MOSCOW (AP) — The gymnast whose career record for most Olympic medals was broken by Michael Phelps says she doesn't mind that the American swimmer has surpassed her mark.
Larisa Latynina, who won 18 medals in the 1956, 1960 and 1964 Olympics while competing for the Soviet Union, was at the Aquatics Centre in London on Tuesday to watch Phelps, and she says she was happy for him.
"I saw him swim, and I saw my record swim away," she told The Associated Press in a telephone interview.
"He's very talented — no doubt about that," the 77-year-old added.
Latynina competed in an era when gymnastics was more about femininity and maturity, rather than teenage acrobatics, which has dominated the sport for decades.
It's not unusual for gymnasts today to retire at 18, while Latynina made her debut in international competition at the age of 19. She was four months pregnant with her daughter Tatyana while competing at the world championships in 1958.
Latynina won her last medal at the Tokyo Games in 1964 when she was nearly 30 — unusually old for gymnasts.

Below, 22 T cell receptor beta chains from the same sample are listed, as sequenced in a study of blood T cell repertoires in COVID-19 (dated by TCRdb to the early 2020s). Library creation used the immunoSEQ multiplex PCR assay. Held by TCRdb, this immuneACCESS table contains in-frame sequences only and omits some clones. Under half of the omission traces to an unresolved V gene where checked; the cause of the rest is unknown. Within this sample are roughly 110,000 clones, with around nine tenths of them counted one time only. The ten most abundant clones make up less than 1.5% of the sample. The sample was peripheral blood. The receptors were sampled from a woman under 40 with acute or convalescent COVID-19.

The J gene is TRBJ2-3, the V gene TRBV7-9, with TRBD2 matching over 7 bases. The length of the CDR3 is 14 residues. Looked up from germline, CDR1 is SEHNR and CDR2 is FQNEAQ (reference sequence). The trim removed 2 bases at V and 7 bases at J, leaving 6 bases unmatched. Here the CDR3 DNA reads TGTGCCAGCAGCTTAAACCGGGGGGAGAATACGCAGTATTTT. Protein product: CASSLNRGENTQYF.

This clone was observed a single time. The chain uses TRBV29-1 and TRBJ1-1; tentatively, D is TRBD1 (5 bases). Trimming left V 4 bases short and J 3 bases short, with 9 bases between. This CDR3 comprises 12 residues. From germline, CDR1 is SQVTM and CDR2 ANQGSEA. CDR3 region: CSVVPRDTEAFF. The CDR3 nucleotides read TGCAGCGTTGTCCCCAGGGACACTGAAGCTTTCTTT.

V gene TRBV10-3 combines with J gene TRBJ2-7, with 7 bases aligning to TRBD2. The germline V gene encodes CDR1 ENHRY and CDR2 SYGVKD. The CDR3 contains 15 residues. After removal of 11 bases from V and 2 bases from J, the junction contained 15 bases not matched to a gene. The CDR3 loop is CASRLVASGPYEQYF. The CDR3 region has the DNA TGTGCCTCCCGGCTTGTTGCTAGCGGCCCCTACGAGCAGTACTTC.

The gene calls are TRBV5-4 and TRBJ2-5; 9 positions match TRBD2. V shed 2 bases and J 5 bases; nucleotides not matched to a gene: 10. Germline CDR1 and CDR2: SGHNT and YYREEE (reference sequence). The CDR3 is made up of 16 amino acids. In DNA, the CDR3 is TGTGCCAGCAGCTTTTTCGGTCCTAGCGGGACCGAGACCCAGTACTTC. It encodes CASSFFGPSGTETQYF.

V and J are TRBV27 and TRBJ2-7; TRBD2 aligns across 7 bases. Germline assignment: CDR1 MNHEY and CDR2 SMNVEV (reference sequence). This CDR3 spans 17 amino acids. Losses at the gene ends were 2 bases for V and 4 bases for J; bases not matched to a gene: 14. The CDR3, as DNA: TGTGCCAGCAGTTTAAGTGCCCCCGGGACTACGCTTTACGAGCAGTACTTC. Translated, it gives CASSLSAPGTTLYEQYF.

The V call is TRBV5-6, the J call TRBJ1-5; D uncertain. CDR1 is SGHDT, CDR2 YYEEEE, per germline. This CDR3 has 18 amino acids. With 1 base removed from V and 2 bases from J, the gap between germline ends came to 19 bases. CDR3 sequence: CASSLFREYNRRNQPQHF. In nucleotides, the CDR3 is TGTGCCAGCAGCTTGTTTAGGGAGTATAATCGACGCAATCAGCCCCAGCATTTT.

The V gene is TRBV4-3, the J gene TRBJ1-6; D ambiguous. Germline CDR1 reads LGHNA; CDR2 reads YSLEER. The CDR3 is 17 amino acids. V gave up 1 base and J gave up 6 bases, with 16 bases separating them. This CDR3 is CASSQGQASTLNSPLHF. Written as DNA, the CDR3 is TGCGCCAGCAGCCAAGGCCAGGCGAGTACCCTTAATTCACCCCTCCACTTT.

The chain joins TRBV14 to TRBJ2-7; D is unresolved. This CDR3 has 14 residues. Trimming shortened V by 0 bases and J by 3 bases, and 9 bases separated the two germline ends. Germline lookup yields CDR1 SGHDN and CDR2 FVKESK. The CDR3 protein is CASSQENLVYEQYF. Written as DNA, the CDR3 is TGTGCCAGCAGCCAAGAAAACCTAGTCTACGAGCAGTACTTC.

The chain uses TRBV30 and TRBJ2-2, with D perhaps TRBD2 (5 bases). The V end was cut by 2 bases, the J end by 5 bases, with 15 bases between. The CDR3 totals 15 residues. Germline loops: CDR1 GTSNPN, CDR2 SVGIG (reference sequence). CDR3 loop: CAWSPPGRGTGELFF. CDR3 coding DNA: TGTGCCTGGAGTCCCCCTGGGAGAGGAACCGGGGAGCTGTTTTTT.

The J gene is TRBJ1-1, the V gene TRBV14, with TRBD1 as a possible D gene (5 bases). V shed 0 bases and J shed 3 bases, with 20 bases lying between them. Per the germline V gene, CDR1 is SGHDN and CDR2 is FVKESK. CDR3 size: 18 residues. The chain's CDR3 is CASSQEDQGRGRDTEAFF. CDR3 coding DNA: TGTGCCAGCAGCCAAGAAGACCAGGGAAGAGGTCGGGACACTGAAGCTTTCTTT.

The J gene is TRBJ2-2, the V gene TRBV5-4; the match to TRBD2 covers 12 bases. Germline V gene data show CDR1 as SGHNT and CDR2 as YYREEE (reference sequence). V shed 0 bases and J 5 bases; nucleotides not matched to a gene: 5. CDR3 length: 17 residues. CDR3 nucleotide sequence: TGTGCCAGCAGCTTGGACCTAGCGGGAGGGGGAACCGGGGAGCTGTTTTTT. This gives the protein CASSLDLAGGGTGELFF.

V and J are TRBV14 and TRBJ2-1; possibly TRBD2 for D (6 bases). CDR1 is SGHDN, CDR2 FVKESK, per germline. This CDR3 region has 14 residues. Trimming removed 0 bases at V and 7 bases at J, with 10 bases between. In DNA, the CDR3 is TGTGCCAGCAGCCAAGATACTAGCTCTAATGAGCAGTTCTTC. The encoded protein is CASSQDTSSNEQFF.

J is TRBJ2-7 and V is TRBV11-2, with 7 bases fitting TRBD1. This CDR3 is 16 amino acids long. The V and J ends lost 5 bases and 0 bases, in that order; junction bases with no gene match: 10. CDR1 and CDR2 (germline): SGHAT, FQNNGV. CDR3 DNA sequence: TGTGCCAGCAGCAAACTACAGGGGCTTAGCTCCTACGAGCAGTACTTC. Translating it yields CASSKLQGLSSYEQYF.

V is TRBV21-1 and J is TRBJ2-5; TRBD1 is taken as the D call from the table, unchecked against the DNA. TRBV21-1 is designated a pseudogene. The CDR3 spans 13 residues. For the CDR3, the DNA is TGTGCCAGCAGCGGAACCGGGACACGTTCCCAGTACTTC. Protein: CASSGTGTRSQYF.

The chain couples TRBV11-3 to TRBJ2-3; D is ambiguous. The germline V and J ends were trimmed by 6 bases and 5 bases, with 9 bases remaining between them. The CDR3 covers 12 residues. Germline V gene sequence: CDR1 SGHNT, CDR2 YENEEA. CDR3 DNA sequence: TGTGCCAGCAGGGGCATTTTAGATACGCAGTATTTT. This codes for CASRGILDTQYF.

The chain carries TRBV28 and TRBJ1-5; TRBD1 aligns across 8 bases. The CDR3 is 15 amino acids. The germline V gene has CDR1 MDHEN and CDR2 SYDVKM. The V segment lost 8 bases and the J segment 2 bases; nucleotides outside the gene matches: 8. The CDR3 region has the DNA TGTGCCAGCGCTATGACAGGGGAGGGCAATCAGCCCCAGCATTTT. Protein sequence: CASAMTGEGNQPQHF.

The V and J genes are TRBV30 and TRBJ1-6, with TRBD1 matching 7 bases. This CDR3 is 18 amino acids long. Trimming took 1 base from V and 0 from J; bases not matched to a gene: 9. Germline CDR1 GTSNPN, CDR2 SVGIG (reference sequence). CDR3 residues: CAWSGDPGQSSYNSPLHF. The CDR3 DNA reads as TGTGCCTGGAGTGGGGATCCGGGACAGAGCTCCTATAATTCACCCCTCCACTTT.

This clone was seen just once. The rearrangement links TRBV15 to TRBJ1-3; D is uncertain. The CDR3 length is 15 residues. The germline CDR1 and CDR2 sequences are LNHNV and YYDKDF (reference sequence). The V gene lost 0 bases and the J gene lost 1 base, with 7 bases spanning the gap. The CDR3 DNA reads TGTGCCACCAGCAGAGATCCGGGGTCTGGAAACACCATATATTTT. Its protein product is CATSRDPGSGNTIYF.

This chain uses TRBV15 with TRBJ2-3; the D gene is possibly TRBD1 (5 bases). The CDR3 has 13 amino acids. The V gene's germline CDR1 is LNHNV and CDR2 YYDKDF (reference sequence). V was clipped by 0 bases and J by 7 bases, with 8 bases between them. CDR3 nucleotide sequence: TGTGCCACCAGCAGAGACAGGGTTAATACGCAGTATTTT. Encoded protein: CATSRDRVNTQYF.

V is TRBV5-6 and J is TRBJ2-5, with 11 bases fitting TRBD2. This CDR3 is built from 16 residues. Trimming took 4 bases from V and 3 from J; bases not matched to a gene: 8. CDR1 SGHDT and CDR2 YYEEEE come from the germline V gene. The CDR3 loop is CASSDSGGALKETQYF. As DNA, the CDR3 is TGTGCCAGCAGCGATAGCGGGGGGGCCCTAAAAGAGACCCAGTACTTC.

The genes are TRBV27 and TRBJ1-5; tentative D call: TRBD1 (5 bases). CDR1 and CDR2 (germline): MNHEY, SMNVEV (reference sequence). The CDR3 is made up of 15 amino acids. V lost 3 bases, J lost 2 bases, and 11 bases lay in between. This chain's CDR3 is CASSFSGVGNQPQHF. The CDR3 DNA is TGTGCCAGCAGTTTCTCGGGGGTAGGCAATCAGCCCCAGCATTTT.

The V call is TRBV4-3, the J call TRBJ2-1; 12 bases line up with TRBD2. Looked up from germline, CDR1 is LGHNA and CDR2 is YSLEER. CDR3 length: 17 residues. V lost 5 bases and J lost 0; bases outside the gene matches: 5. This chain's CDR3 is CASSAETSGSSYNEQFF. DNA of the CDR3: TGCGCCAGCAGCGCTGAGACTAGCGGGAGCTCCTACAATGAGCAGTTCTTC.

Nadia Comaneci, who is described as the best female gymnast in history, retired in 1981 when she was 20 with nine Olympic medals, five of them gold.
"We knew about her because we are in the same sport, and you always pay attention to the history," Comaneci said in an interview. "We grew up watching — I didn't compete with her, but I watched her performances."
Latynina's fame peaked at a time when television in the Soviet Union was practically nonexistent. Although she is revered and respected by the gymnastics community at home and abroad, she is not as visible as Comaneci and younger gymnasts.
Comaneci said Latynina was determined "to be the best," although gymnastics was a very different sport in that era.
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